Road construction in front of the La Tierra Community School on North Virginia Avenue seemed to be no bother for the 18 faculty and staff busy with preparations to welcome 134 students Thursday morning — 25 will be in a small house next door transformed into an expanded, two-grade middle school.
Director Lenka Studnicka was aglow with excitement as she showed off a new patio complete with bright blue, yellow, red and green picnic tables, a multi-color stone labyrinth and wood fence that will be decorated with student-produced poetry and artwork. On the far side of the front yard will soon be a pond complete with ducks; children will grow watermelons in a nearby garden.
She is most thrilled about the 40 percent growth in the 8-year-old school since she arrived a year ago is enabling the school to expand into a sixth-seventh combined middle school with eighth grade to be added next year. Growth is intended to be slow and steady so as to allow all to acclimate to what will be not so much a classroom, but a “home,” Studnicka said. She said the school expansion is an option families wanted so as to offer students intimate, yet remarkable and experiential academic opportunities. A river rafting trip in Utah is one of the possibilities for the end of the school year.
Middle School teacher Cal Seabaugh, who taught a combined fifth- and sixth-grade class last year, said the combined sixth-seventh grade class is “exciting,” as this offers a gradual transition for students, many of who have been at La Tierra for several years. Part of the instructional practice of this middle grade school will be building a community classroom, with the focus on academic rigor and “raising good human beings,” Seabaugh said.
“This is a pivotal year, physically and emotionally,” Seabaugh said.
The rambling space — that includes a kitchen, comfy furniture and modern technology with a big backyard where the students can garden, sit and read, or play soccer with friends — is designed to be a “safe” shelter where students feel free to be themselves as they explore and research ancient civilization and link that to their world today, Seabaugh said.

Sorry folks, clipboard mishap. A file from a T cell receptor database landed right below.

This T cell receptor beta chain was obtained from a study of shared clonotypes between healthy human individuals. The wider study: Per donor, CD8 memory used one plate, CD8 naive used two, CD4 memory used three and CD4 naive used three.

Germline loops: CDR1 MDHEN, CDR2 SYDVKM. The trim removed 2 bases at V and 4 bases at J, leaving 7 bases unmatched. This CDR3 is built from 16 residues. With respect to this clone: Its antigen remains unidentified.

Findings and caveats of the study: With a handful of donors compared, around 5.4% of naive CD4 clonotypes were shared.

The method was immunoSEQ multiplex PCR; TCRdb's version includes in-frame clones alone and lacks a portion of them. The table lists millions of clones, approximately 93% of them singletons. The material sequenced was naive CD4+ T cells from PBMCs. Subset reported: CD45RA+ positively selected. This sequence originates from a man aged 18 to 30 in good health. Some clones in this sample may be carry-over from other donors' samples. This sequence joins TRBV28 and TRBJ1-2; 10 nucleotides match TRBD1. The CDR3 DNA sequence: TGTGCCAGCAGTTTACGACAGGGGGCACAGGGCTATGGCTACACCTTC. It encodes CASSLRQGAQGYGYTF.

One of his students last year, Gwen Felo, stopped in to help Seabaugh with setting up the new class. She said she is looking forward to this year because “as long as I get to be with the best teacher I’m happy, however this goes.”
La Tierra’s most veteran, combined second- and third-grade teacher David McNelly remembers when the school was one big classroom with 13 students in three grades. What he appreciates about the growth is how more families are embracing the school’s philosophy of educating the “whole child.”
McNelly credited Studnicka with “amazing” professional development grounded in brain development, global awareness and positive discipline. Classrooms this year all have “safe spaces” where children can take breaks — one has an Indian teepee where a child can go and destress, Studnicka said.
All La Tierra students are taught Spanish, and the arts are integrated into the academic curriculum so creativity is integral to all learning, said Studnicka and the teachers.
Second year teacher Elise Corcoran is eager to translate her real life experience working on sailboats into her fifth-grade theme about inventions that changed the world. Students will study the Wright Brothers and make model airplanes; in language arts they will write their own graphic novels.
New kindergarten teacher Leah Christian said play, and snails, will be her key learning tools — the snails on campus away for children to connect to the environment.
La Tierra’s latest experiment, and expansion, is all about “raising whole human beings” capable of critical thinking, problem solving and creativity that connects them to the new world outside their classroom doors, Studnicka said.
“It’s a time of exciting change,” McNelly concluded.